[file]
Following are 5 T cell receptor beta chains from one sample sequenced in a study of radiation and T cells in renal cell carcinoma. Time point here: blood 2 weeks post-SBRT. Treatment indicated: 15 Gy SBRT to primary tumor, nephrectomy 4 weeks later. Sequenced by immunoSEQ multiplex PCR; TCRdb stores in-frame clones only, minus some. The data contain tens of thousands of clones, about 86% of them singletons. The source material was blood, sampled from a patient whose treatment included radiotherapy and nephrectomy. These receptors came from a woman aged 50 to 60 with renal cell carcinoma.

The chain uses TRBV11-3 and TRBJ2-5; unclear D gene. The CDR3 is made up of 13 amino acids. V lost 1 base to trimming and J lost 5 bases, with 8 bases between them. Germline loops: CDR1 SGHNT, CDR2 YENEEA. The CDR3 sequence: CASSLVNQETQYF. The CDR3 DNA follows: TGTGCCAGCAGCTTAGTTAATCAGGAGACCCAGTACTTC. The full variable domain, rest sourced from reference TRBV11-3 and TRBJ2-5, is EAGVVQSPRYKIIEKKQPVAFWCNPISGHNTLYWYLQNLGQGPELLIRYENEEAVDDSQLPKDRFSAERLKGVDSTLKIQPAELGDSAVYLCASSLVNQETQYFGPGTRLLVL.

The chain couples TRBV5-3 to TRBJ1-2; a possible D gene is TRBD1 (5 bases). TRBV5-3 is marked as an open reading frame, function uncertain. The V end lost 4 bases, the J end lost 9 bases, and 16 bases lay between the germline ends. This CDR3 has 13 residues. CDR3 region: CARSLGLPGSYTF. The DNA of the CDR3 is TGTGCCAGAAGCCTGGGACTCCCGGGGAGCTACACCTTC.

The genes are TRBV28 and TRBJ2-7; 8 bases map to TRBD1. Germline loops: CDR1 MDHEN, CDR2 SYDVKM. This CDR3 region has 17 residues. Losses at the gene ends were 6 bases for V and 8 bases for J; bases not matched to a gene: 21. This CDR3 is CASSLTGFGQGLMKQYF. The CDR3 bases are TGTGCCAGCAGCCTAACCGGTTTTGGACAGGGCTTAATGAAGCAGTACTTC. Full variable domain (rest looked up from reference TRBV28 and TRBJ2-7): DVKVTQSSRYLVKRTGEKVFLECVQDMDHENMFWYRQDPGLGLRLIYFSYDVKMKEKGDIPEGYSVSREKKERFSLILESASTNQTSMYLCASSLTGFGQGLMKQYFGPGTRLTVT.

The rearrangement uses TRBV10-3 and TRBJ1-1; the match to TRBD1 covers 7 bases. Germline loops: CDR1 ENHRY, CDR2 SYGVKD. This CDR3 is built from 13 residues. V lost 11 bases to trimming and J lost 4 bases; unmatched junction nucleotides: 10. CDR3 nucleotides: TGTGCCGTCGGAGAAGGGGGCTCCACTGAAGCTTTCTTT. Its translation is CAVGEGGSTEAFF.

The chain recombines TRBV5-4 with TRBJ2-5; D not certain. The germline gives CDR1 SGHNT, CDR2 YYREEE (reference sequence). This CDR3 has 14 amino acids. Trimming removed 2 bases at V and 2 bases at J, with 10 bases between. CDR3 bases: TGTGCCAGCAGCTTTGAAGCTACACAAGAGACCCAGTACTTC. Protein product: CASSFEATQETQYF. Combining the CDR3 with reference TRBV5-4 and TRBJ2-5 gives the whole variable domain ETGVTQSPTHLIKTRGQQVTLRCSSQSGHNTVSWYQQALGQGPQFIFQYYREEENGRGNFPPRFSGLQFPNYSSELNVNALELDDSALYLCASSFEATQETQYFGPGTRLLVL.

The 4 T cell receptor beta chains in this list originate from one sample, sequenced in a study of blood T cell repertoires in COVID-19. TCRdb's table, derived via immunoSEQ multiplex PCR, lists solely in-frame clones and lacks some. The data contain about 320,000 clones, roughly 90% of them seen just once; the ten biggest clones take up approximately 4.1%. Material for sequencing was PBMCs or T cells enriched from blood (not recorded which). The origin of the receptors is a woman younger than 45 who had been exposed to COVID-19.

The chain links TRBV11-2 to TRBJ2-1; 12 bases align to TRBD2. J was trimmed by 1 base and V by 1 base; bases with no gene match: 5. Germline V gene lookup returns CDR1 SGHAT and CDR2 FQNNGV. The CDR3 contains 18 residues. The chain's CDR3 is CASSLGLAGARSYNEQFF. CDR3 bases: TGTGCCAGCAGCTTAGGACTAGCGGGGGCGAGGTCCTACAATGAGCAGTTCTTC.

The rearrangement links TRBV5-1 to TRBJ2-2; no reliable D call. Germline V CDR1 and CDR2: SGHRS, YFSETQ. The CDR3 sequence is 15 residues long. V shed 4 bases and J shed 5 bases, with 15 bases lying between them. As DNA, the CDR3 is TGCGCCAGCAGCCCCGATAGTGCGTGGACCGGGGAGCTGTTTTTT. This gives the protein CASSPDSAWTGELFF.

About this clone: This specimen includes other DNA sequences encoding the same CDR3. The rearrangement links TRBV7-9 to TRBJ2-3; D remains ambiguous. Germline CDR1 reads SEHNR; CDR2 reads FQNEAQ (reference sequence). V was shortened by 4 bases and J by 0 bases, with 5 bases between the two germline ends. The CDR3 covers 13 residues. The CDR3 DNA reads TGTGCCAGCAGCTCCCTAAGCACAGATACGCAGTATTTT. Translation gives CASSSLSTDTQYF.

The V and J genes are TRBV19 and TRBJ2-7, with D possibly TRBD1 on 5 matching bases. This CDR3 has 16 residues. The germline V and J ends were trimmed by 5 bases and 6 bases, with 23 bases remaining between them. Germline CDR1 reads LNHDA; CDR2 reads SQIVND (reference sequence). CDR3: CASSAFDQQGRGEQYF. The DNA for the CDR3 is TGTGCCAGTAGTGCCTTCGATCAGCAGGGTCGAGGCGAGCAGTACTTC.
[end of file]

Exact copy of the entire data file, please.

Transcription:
Following are 5 T cell receptor beta chains from one sample sequenced in a study of radiation and T cells in renal cell carcinoma. Time point here: blood 2 weeks post-SBRT. Treatment indicated: 15 Gy SBRT to primary tumor, nephrectomy 4 weeks later. Sequenced by immunoSEQ multiplex PCR; TCRdb stores in-frame clones only, minus some. The data contain tens of thousands of clones, about 86% of them singletons. The source material was blood, sampled from a patient whose treatment included radiotherapy and nephrectomy. These receptors came from a woman aged 50 to 60 with renal cell carcinoma.

The chain uses TRBV11-3 and TRBJ2-5; unclear D gene. The CDR3 is made up of 13 amino acids. V lost 1 base to trimming and J lost 5 bases, with 8 bases between them. Germline loops: CDR1 SGHNT, CDR2 YENEEA. The CDR3 sequence: CASSLVNQETQYF. The CDR3 DNA follows: TGTGCCAGCAGCTTAGTTAATCAGGAGACCCAGTACTTC. The full variable domain, rest sourced from reference TRBV11-3 and TRBJ2-5, is EAGVVQSPRYKIIEKKQPVAFWCNPISGHNTLYWYLQNLGQGPELLIRYENEEAVDDSQLPKDRFSAERLKGVDSTLKIQPAELGDSAVYLCASSLVNQETQYFGPGTRLLVL.

The chain couples TRBV5-3 to TRBJ1-2; a possible D gene is TRBD1 (5 bases). TRBV5-3 is marked as an open reading frame, function uncertain. The V end lost 4 bases, the J end lost 9 bases, and 16 bases lay between the germline ends. This CDR3 has 13 residues. CDR3 region: CARSLGLPGSYTF. The DNA of the CDR3 is TGTGCCAGAAGCCTGGGACTCCCGGGGAGCTACACCTTC.

The genes are TRBV28 and TRBJ2-7; 8 bases map to TRBD1. Germline loops: CDR1 MDHEN, CDR2 SYDVKM. This CDR3 region has 17 residues. Losses at the gene ends were 6 bases for V and 8 bases for J; bases not matched to a gene: 21. This CDR3 is CASSLTGFGQGLMKQYF. The CDR3 bases are TGTGCCAGCAGCCTAACCGGTTTTGGACAGGGCTTAATGAAGCAGTACTTC. Full variable domain (rest looked up from reference TRBV28 and TRBJ2-7): DVKVTQSSRYLVKRTGEKVFLECVQDMDHENMFWYRQDPGLGLRLIYFSYDVKMKEKGDIPEGYSVSREKKERFSLILESASTNQTSMYLCASSLTGFGQGLMKQYFGPGTRLTVT.

The rearrangement uses TRBV10-3 and TRBJ1-1; the match to TRBD1 covers 7 bases. Germline loops: CDR1 ENHRY, CDR2 SYGVKD. This CDR3 is built from 13 residues. V lost 11 bases to trimming and J lost 4 bases; unmatched junction nucleotides: 10. CDR3 nucleotides: TGTGCCGTCGGAGAAGGGGGCTCCACTGAAGCTTTCTTT. Its translation is CAVGEGGSTEAFF.

The chain recombines TRBV5-4 with TRBJ2-5; D not certain. The germline gives CDR1 SGHNT, CDR2 YYREEE (reference sequence). This CDR3 has 14 amino acids. Trimming removed 2 bases at V and 2 bases at J, with 10 bases between. CDR3 bases: TGTGCCAGCAGCTTTGAAGCTACACAAGAGACCCAGTACTTC. Protein product: CASSFEATQETQYF. Combining the CDR3 with reference TRBV5-4 and TRBJ2-5 gives the whole variable domain ETGVTQSPTHLIKTRGQQVTLRCSSQSGHNTVSWYQQALGQGPQFIFQYYREEENGRGNFPPRFSGLQFPNYSSELNVNALELDDSALYLCASSFEATQETQYFGPGTRLLVL.

The 4 T cell receptor beta chains in this list originate from one sample, sequenced in a study of blood T cell repertoires in COVID-19. TCRdb's table, derived via immunoSEQ multiplex PCR, lists solely in-frame clones and lacks some. The data contain about 320,000 clones, roughly 90% of them seen just once; the ten biggest clones take up approximately 4.1%. Material for sequencing was PBMCs or T cells enriched from blood (not recorded which). The origin of the receptors is a woman younger than 45 who had been exposed to COVID-19.

The chain links TRBV11-2 to TRBJ2-1; 12 bases align to TRBD2. J was trimmed by 1 base and V by 1 base; bases with no gene match: 5. Germline V gene lookup returns CDR1 SGHAT and CDR2 FQNNGV. The CDR3 contains 18 residues. The chain's CDR3 is CASSLGLAGARSYNEQFF. CDR3 bases: TGTGCCAGCAGCTTAGGACTAGCGGGGGCGAGGTCCTACAATGAGCAGTTCTTC.

The rearrangement links TRBV5-1 to TRBJ2-2; no reliable D call. Germline V CDR1 and CDR2: SGHRS, YFSETQ. The CDR3 sequence is 15 residues long. V shed 4 bases and J shed 5 bases, with 15 bases lying between them. As DNA, the CDR3 is TGCGCCAGCAGCCCCGATAGTGCGTGGACCGGGGAGCTGTTTTTT. This gives the protein CASSPDSAWTGELFF.

About this clone: This specimen includes other DNA sequences encoding the same CDR3. The rearrangement links TRBV7-9 to TRBJ2-3; D remains ambiguous. Germline CDR1 reads SEHNR; CDR2 reads FQNEAQ (reference sequence). V was shortened by 4 bases and J by 0 bases, with 5 bases between the two germline ends. The CDR3 covers 13 residues. The CDR3 DNA reads TGTGCCAGCAGCTCCCTAAGCACAGATACGCAGTATTTT. Translation gives CASSSLSTDTQYF.

The V and J genes are TRBV19 and TRBJ2-7, with D possibly TRBD1 on 5 matching bases. This CDR3 has 16 residues. The germline V and J ends were trimmed by 5 bases and 6 bases, with 23 bases remaining between them. Germline CDR1 reads LNHDA; CDR2 reads SQIVND (reference sequence). CDR3: CASSAFDQQGRGEQYF. The DNA for the CDR3 is TGTGCCAGTAGTGCCTTCGATCAGCAGGGTCGAGGCGAGCAGTACTTC.